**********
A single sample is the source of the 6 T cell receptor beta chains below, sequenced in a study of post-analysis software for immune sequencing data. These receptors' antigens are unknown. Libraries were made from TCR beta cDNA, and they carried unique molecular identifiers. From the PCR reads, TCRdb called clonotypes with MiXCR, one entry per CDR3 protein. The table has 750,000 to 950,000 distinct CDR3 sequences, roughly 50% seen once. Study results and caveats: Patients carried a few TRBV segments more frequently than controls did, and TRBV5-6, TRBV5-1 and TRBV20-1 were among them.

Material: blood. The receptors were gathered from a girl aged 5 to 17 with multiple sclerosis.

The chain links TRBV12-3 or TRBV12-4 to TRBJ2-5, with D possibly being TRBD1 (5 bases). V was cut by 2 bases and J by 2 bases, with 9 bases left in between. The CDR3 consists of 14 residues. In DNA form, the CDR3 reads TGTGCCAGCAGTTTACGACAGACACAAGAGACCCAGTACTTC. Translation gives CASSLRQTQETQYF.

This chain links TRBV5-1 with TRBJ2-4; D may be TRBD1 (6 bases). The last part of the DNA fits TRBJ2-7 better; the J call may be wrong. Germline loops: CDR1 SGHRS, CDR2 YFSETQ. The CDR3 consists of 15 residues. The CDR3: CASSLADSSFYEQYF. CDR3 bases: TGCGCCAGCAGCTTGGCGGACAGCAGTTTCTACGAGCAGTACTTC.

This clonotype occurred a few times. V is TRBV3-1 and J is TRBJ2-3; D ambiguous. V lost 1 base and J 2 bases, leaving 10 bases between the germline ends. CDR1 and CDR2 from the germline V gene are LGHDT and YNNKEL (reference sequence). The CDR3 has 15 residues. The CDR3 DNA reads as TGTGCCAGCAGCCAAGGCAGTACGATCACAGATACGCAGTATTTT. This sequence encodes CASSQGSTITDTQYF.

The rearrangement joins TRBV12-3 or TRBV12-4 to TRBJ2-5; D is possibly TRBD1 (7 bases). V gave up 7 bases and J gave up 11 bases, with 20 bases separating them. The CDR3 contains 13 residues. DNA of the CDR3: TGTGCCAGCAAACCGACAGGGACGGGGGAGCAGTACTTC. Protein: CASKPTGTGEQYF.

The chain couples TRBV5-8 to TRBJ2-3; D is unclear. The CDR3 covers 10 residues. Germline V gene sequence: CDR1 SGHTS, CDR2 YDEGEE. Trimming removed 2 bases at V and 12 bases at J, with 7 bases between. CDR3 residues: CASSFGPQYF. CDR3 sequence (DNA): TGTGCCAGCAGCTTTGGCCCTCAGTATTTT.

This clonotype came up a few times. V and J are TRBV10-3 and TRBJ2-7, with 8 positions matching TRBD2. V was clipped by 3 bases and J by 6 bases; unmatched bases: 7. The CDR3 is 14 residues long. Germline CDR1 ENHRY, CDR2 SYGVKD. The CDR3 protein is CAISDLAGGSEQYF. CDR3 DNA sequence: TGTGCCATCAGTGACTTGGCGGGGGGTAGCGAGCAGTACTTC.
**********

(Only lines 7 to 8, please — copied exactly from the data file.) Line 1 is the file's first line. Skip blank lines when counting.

The chain couples TRBV5-8 to TRBJ2-3; D is unclear. The CDR3 covers 10 residues. Germline V gene sequence: CDR1 SGHTS, CDR2 YDEGEE. Trimming removed 2 bases at V and 12 bases at J, with 7 bases between. CDR3 residues: CASSFGPQYF. CDR3 sequence (DNA): TGTGCCAGCAGCTTTGGCCCTCAGTATTTT.

This clonotype came up a few times. V and J are TRBV10-3 and TRBJ2-7, with 8 positions matching TRBD2. V was clipped by 3 bases and J by 6 bases; unmatched bases: 7. The CDR3 is 14 residues long. Germline CDR1 ENHRY, CDR2 SYGVKD. The CDR3 protein is CAISDLAGGSEQYF. CDR3 DNA sequence: TGTGCCATCAGTGACTTGGCGGGGGGTAGCGAGCAGTACTTC.